Thursday, January 26, 2012

Organizing Tax Papers-Keeping it Simple

Tax season is upon us and it is time to gather those papers and either complete your own taxes or hand them over to your accountant. Either way, you want them to be easy to understand and easy to complete.

If you start out the new year with a plan, your gathering at the end of the year will be easier. You should always have a folder in your filing cabinet marked "taxes". Most of us do not receive any tax papers until January, but you do make contributions and donate items to local charities throughout the year. A single file will be so much easier and simpler in January then looking through drawers and hundreds of papers. Many of us have medical bills we pay throughout the year. If you have a health savings account through work, you should keep the receipts for those bills you paid through the debit card you were given. Many individuals do not have enough medical payments throughout the year to deduct, but for those you do, a file with all those receipts will be much easier for you or your accountant to add up in January.

If you own a business, as I do, keeping the receipts for your business is just as important. This too should be a single file. I separate mine into an excel spreadsheet by the type of expense it is according to a Schedule C. You might you use Quicken or Quickbooks which will help you in this category organization too. If you write off a room as an office, you will want your gas and electric bills as well to write off the percentage that pertains to your situation.

Other tax items I have not mentioned may pertain to you and those papers should be in a separate file if they come in throughout the year. For those papers you receive only in January, a large expandable file is a great way to collect them and keep track of them until you are ready to complete your taxes. Do not lay them down in an already cluttered area where you may never find them again. I find donations and receipts in many of my clients homes that they could have used in previous tax years. It might not be a big amount, but if you add them all up and over the years, they could have reduced their tax bill.
If you have to spend hours looking for all your tax papers, complete the search in sections. Break the area down to small manageable spaces you can search in an hour or less. Try the tips above to eliminate this process next year.

Organizing Your Desk

Your desk is your world whether it is at home or in an office. You have important papers, reports, miscellaneous papers and not so important papers. The biggest question is, are you able to find items you need in minutes? Do you know where that report you have been working on is, or where your passport and social security cards are? If the answer is no, you probably need some help with your desk and the paperwork that comes in on a daily basis and the items you should be keeping and know exactly where they are at all times. A bulletin board makes a great choice for all papers that have an end date. For home, those might include schedules for your child's sports, the school year schedule, and invitations to birthday parties or weddings. For the office, the bulletin board makes a great place for meeting dates, conferences you will be attending and project schedules. Overall, avoid making the bulletin board a place where miscellaneous items just end up in a mish mash of placement because important dates will be lost and missed. Hopefully we have gotten a few papers off your desk. What remains and where should it go? The rest of the papers more than likely require an action of some type. You might need to call for an appointment, or to get information for a report. Keeping it straight and not losing it is the key. You can try the calendar and schedule each task when it is due or needed. Whether you use a wall calendar, your computer, your smart phone, or a day calendar, make sure you use only one. I have been in many clients homes who have to check more than one calendar to schedule our next appointment. This just causes confusion, stress and a way to over schedule which inevitably happens at least once during our time together.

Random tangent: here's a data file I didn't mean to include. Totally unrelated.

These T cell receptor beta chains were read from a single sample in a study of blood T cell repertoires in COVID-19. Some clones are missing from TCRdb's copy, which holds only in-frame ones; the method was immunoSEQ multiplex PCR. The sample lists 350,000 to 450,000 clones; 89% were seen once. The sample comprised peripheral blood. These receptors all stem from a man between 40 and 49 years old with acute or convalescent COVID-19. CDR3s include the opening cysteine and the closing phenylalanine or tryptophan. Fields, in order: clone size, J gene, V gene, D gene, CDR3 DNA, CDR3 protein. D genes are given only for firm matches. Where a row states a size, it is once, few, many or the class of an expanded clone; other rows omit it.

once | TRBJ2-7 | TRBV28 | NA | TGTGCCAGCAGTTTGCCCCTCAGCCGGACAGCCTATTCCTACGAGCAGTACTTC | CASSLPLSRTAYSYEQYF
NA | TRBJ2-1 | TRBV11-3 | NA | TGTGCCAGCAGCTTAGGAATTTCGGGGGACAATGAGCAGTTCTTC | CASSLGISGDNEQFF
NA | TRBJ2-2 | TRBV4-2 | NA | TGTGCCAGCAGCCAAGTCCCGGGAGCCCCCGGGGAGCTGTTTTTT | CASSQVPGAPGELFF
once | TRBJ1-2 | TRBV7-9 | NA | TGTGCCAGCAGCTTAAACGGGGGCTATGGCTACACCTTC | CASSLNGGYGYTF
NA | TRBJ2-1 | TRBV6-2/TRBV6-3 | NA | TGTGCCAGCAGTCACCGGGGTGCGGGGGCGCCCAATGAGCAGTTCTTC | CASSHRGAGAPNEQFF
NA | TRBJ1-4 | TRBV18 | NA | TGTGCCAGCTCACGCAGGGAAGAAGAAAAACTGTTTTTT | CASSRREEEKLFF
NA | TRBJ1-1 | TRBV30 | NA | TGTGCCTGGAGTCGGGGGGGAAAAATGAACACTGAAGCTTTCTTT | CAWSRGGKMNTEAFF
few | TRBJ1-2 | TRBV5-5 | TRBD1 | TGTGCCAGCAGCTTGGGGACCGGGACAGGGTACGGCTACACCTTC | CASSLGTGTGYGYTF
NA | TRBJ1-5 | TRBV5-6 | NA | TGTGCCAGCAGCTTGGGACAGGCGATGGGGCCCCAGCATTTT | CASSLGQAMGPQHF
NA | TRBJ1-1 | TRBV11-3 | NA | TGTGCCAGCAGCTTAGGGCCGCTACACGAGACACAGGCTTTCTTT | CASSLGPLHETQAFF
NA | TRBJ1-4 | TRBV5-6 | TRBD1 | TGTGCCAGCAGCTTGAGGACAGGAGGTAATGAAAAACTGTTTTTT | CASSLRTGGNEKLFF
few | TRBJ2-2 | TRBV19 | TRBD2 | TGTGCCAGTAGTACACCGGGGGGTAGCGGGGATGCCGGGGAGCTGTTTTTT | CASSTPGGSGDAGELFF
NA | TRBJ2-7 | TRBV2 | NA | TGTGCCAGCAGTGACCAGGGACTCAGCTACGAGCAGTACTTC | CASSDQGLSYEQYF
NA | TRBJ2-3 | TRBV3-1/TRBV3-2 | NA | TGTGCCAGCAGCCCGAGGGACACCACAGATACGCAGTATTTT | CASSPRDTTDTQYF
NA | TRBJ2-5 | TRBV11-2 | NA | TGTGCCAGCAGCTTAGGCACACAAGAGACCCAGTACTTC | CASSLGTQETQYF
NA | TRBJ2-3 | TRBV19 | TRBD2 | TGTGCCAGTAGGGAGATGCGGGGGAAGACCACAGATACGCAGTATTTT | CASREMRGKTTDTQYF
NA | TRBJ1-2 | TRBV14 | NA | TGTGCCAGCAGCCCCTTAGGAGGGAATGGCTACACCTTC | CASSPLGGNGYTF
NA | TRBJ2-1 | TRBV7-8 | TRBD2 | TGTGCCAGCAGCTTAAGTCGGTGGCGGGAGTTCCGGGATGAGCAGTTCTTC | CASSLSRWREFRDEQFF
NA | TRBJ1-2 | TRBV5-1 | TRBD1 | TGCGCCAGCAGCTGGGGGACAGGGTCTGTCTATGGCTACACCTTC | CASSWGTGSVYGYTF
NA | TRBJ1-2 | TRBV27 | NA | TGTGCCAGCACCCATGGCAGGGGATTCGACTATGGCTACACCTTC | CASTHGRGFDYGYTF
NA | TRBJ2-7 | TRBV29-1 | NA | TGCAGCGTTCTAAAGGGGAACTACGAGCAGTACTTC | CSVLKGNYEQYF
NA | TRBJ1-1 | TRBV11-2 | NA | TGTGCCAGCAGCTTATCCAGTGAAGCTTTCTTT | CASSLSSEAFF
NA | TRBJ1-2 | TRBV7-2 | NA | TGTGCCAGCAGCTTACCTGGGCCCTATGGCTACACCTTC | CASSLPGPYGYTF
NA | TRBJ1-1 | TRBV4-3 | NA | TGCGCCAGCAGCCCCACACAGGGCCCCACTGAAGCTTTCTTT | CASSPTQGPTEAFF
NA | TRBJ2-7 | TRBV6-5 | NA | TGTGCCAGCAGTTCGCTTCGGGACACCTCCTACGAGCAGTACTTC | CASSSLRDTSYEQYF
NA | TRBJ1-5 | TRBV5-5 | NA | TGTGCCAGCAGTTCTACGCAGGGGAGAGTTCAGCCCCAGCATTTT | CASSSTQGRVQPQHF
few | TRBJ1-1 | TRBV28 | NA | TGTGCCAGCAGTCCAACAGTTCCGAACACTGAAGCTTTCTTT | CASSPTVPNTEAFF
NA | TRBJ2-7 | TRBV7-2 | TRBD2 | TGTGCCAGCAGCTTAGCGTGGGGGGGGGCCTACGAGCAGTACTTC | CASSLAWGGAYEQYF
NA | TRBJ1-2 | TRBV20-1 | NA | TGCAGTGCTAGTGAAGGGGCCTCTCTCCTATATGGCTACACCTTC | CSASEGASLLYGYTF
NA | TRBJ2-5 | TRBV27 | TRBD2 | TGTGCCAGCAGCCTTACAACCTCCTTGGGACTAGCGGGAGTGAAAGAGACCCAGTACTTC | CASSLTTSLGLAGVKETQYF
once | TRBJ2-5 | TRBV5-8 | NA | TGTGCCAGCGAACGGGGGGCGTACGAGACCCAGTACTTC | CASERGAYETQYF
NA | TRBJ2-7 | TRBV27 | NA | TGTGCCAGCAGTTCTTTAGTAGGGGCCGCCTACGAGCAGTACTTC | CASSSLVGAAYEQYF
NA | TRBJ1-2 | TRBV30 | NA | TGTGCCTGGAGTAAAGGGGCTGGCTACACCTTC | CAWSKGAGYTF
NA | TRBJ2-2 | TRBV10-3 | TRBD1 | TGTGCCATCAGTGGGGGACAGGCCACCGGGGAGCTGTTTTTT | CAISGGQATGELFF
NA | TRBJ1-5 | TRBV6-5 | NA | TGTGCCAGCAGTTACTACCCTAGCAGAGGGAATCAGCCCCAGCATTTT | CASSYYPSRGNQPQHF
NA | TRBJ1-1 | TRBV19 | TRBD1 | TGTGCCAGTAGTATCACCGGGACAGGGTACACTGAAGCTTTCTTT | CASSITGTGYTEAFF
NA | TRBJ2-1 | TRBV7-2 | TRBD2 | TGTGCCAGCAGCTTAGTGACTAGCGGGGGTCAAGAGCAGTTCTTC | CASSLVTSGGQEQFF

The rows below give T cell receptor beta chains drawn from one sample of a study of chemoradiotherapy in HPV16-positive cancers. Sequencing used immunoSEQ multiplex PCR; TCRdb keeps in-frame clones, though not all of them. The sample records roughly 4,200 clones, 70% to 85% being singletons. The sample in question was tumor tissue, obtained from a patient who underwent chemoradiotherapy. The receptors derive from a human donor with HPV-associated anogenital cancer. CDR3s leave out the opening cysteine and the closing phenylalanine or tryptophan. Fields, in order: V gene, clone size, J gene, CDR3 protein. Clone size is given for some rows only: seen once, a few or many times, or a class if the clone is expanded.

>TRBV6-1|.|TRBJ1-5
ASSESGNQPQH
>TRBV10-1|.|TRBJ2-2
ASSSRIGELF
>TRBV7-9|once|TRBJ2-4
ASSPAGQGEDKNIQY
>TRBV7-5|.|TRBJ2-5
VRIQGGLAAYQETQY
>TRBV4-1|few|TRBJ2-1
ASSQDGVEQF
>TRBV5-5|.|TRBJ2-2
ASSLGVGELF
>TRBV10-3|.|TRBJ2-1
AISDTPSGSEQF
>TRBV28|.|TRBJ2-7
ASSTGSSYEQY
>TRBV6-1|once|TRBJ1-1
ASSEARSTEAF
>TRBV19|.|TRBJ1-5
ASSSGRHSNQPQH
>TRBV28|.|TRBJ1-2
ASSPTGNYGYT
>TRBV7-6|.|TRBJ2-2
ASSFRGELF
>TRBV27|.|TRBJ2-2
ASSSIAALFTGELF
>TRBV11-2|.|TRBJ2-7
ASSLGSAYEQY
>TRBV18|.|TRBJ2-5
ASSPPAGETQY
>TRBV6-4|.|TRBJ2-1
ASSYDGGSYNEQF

If piles are more your style but you don't like them all over the place because they end up mixed up and you miss dates, try a pile filer. Many companies make such a product for very little cost to you. Just Google "pile filer" and you will find many products to help you keep your piles in order with separate tabs. You can have tabs for calls to be made, orders to be placed, or correspondence to answer.

For your home office and desk, make sure you bring in all the papers in from around the house. Have a place for bills and and a place for important papers. For your personal documents such as passports, social security numbers, house deed, and other papers that would be very difficult or costly to replace should be kept in a waterproof, fireproof safe.
Make sure that to do pile is reviewed weekly and if it has been in the pile for over 30 days, you are probably not going to move forward so give yourself permission to throw it out. Keeping your desk organized will help your productivity and relieve the stress.